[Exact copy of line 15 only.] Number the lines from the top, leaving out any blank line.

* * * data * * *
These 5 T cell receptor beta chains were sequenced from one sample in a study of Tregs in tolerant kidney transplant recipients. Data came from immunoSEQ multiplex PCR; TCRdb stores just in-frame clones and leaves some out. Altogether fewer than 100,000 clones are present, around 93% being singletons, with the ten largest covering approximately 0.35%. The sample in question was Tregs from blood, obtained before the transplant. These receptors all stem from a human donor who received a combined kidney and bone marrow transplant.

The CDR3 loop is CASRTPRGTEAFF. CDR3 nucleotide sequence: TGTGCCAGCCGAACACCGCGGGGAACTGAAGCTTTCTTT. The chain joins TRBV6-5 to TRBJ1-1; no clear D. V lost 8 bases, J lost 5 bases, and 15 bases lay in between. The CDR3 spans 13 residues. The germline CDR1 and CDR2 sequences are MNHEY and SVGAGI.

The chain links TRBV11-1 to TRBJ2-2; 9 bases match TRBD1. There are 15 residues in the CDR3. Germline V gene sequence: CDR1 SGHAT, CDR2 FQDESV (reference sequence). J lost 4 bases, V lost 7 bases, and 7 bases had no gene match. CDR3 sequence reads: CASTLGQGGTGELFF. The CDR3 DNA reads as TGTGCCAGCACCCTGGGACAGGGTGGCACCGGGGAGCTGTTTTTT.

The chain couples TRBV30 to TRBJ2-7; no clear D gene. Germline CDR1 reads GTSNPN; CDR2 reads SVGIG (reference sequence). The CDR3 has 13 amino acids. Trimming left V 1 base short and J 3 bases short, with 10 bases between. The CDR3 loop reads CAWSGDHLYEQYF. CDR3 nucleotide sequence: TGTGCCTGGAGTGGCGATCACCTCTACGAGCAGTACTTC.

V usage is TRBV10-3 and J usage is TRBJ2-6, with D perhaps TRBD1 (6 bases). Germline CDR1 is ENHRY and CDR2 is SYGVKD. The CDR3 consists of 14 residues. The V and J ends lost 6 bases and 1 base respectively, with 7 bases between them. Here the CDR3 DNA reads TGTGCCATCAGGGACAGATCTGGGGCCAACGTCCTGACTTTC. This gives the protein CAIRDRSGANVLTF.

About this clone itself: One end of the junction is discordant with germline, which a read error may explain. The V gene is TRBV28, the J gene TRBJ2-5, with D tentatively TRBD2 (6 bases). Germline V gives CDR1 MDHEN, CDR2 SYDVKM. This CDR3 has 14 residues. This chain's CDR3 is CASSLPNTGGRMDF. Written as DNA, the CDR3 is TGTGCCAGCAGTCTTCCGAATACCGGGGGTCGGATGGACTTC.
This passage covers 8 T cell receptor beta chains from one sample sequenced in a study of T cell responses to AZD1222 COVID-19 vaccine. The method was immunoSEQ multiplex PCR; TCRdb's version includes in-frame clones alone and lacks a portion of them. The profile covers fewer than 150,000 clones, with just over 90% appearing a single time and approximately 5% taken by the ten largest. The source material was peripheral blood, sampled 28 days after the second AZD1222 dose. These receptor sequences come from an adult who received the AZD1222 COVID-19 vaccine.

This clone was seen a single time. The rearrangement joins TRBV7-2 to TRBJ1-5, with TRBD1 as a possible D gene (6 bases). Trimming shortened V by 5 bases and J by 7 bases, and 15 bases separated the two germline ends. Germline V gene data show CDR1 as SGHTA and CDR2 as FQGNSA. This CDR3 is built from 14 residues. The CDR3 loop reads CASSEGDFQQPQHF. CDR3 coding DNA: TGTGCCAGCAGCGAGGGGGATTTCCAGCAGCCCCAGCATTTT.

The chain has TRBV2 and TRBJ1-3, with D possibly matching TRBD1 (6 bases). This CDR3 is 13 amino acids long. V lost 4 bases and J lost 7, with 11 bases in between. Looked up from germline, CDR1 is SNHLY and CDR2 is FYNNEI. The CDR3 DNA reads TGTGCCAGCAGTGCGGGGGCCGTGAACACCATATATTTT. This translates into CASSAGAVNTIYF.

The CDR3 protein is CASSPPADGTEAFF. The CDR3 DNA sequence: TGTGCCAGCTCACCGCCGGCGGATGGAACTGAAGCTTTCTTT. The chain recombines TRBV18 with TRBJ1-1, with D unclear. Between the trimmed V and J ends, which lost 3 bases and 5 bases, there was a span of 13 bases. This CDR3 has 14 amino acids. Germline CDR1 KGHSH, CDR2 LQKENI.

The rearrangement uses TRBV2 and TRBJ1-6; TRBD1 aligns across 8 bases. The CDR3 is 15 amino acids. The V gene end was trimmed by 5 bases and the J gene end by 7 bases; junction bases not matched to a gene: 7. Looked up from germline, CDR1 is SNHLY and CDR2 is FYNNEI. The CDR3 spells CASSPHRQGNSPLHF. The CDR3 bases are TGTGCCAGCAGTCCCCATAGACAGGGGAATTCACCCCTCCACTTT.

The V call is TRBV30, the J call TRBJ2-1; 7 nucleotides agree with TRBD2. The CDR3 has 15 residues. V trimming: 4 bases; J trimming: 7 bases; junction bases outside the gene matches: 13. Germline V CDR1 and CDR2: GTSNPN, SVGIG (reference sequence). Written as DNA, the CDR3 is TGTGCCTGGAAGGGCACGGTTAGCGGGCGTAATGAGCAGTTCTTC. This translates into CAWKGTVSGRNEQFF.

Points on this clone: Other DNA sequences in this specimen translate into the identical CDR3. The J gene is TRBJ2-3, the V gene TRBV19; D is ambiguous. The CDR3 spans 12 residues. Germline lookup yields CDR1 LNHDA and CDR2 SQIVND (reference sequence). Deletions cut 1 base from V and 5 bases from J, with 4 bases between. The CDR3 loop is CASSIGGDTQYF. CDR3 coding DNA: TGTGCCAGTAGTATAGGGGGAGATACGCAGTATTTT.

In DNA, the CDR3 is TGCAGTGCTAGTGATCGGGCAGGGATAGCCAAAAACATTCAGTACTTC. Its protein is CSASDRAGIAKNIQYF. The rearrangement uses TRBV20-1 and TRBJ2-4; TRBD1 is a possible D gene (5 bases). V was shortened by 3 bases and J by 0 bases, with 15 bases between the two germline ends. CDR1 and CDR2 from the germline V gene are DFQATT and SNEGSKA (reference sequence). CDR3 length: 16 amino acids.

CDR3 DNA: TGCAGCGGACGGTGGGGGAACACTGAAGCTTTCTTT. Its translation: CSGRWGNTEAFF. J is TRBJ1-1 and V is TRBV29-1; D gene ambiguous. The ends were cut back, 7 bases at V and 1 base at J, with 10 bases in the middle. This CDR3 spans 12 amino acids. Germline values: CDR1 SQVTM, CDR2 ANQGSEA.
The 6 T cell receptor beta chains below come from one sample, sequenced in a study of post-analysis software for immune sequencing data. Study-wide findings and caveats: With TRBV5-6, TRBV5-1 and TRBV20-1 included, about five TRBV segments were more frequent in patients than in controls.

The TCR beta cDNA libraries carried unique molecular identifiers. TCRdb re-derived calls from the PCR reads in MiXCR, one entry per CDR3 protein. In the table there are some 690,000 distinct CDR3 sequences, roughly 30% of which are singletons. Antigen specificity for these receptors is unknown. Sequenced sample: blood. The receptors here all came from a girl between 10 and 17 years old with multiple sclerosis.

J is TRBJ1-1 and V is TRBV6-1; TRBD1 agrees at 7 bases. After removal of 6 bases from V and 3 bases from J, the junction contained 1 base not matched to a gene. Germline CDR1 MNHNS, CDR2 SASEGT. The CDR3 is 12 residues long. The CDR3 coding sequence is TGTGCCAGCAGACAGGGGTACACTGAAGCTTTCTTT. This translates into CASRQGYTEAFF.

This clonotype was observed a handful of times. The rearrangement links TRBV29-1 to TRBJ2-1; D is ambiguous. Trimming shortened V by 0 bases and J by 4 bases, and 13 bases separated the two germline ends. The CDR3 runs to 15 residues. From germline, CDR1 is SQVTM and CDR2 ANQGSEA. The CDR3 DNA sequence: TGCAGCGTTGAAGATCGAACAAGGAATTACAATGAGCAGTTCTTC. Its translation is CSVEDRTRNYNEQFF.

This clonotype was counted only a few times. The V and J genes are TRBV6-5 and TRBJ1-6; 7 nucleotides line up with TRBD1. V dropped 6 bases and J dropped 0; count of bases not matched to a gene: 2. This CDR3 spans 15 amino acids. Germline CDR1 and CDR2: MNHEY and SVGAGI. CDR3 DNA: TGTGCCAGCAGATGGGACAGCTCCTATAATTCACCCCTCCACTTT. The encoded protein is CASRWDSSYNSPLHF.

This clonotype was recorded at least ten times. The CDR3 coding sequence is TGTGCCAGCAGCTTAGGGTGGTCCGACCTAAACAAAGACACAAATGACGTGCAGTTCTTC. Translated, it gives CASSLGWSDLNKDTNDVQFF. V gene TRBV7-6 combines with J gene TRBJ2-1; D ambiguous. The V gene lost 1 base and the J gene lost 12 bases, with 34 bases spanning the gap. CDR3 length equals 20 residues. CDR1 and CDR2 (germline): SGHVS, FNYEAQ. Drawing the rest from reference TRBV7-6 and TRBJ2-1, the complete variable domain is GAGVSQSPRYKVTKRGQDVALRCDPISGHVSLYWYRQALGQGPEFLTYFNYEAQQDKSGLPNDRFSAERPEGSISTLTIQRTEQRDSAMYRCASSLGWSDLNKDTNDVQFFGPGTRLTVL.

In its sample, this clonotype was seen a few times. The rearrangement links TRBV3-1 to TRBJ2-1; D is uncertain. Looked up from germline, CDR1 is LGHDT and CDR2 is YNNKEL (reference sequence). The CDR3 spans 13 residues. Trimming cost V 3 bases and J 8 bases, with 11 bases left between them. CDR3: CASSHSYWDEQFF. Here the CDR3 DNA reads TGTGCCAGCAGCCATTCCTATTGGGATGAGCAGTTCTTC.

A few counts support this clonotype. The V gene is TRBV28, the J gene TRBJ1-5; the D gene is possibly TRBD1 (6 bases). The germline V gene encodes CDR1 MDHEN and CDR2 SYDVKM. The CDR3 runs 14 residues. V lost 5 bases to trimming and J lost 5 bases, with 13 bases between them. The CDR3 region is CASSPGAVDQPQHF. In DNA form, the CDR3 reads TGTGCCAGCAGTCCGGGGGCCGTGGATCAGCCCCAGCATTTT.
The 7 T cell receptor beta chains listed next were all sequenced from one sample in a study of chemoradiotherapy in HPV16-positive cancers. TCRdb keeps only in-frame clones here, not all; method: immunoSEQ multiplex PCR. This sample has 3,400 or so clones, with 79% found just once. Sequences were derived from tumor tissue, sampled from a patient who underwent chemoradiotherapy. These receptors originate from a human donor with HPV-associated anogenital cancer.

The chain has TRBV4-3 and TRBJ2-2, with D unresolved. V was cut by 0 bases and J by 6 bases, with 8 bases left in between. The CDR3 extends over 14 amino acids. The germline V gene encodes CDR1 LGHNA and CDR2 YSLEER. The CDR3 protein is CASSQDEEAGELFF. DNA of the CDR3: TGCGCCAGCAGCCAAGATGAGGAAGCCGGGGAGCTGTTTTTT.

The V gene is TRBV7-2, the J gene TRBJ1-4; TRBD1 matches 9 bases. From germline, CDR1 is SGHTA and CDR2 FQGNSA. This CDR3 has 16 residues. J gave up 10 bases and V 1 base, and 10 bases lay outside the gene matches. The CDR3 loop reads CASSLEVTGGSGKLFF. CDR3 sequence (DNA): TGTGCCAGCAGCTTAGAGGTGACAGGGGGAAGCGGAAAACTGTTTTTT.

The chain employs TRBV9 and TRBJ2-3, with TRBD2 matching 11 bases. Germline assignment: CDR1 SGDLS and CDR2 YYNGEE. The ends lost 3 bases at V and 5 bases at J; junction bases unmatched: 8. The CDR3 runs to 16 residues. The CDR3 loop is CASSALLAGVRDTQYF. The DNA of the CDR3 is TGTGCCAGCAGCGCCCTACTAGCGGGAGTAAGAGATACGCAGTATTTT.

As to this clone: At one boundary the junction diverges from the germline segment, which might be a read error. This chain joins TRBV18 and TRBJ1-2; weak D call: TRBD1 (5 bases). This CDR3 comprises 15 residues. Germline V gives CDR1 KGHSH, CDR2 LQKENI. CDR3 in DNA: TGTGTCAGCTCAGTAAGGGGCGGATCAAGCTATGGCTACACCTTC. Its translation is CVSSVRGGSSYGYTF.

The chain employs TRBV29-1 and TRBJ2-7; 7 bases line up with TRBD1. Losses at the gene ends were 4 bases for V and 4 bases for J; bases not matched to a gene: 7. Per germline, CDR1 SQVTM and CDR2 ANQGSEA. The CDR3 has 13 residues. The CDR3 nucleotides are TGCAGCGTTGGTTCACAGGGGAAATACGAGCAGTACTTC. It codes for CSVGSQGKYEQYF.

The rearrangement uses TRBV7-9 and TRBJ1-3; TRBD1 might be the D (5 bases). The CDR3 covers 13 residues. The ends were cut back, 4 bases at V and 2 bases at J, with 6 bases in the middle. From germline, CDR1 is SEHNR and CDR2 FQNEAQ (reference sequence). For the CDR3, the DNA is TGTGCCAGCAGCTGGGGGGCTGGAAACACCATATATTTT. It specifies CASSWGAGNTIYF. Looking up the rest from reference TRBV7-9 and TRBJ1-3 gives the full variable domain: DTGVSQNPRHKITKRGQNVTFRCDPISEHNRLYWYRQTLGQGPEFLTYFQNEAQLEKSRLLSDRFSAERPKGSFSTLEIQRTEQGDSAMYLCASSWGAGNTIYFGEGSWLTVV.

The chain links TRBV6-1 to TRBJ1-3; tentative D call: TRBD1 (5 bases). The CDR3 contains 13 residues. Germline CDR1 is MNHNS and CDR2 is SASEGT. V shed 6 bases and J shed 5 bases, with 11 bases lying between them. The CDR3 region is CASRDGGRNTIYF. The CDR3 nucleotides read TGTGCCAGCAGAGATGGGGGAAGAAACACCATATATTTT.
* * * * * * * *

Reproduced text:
CDR3 DNA: TGCAGCGGACGGTGGGGGAACACTGAAGCTTTCTTT. Its translation: CSGRWGNTEAFF. J is TRBJ1-1 and V is TRBV29-1; D gene ambiguous. The ends were cut back, 7 bases at V and 1 base at J, with 10 bases in the middle. This CDR3 spans 12 amino acids. Germline values: CDR1 SQVTM, CDR2 ANQGSEA.